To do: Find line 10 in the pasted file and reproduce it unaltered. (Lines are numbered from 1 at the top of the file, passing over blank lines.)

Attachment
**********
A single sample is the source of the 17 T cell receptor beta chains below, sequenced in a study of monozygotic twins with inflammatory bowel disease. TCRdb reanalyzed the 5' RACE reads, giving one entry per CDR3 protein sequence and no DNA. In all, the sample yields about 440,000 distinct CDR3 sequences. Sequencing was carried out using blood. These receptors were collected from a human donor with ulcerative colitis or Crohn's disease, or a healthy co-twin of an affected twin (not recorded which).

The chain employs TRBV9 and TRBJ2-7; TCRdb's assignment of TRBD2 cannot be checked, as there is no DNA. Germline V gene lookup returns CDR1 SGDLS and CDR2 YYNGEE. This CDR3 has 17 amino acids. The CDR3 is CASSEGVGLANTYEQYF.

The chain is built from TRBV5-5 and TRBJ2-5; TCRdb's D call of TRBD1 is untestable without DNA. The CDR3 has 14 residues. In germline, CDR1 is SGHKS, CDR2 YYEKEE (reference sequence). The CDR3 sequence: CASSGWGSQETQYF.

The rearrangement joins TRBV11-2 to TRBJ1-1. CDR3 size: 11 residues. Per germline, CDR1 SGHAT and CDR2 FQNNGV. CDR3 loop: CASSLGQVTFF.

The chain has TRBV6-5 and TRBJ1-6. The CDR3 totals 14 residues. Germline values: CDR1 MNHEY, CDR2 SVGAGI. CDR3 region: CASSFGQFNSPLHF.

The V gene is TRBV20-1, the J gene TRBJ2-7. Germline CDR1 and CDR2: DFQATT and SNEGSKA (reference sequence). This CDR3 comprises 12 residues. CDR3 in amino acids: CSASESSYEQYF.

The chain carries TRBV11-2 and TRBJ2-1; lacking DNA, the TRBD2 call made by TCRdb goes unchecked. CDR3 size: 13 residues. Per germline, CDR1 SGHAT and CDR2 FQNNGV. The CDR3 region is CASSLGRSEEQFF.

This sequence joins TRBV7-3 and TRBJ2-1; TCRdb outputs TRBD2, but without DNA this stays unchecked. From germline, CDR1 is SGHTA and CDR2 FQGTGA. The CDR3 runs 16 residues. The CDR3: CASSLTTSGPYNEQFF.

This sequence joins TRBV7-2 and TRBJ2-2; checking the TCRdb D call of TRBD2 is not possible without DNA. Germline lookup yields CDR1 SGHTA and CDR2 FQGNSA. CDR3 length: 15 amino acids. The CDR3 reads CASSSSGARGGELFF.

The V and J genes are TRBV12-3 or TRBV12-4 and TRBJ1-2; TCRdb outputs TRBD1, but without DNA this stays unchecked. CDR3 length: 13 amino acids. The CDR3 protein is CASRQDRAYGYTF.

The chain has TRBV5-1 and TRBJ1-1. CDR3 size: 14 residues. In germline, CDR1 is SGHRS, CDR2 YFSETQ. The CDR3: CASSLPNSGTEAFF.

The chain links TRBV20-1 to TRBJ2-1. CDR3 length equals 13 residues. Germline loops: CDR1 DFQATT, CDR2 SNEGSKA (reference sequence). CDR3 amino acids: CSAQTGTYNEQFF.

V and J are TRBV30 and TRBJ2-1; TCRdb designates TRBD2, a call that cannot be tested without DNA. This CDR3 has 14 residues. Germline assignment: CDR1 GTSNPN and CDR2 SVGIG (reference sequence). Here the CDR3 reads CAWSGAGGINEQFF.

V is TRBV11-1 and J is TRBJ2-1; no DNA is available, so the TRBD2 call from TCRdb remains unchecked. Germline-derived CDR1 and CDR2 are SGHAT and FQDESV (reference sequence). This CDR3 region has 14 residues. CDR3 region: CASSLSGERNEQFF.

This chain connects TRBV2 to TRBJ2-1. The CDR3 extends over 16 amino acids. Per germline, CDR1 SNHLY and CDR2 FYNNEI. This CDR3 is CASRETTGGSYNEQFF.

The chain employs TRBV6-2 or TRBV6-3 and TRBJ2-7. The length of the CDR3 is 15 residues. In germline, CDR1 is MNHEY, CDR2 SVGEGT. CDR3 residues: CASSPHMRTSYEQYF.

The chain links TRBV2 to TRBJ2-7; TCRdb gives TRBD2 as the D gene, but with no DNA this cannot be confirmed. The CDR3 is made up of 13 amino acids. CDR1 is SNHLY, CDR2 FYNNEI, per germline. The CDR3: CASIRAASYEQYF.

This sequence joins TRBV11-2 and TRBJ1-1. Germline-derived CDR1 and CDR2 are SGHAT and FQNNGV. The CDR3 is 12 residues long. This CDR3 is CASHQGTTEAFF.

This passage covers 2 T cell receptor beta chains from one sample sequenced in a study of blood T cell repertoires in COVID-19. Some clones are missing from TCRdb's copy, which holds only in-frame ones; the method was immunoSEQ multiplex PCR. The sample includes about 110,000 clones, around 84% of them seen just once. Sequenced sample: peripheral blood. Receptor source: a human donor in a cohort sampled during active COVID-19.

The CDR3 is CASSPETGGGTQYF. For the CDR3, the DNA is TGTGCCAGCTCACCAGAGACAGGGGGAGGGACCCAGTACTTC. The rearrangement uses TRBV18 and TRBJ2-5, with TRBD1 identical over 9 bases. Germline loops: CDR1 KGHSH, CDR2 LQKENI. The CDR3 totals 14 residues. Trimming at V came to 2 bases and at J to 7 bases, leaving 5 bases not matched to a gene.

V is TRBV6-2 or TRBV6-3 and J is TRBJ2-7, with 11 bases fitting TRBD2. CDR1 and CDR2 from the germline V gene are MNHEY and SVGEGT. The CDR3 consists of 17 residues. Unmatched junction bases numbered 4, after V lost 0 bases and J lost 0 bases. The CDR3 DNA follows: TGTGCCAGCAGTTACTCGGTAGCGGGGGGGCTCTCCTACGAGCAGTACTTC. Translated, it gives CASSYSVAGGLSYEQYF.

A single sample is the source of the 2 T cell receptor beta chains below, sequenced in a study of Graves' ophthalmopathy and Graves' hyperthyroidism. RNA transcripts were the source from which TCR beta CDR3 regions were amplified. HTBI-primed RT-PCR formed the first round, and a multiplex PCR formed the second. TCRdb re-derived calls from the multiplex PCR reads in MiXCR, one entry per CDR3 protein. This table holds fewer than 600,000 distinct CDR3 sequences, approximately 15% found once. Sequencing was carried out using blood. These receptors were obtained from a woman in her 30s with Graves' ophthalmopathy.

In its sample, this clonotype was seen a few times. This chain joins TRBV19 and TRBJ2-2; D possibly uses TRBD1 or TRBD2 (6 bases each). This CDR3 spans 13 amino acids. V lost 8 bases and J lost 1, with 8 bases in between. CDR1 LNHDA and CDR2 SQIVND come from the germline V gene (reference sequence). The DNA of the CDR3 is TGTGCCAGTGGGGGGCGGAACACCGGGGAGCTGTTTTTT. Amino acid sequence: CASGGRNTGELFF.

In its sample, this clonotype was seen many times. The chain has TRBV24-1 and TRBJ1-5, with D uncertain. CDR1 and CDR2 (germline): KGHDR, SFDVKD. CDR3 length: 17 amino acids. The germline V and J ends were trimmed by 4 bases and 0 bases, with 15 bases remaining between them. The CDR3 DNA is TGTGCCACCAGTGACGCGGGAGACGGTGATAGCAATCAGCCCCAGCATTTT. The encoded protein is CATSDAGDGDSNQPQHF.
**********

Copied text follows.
The V and J genes are TRBV12-3 or TRBV12-4 and TRBJ1-2; TCRdb outputs TRBD1, but without DNA this stays unchecked. CDR3 length: 13 amino acids. The CDR3 protein is CASRQDRAYGYTF.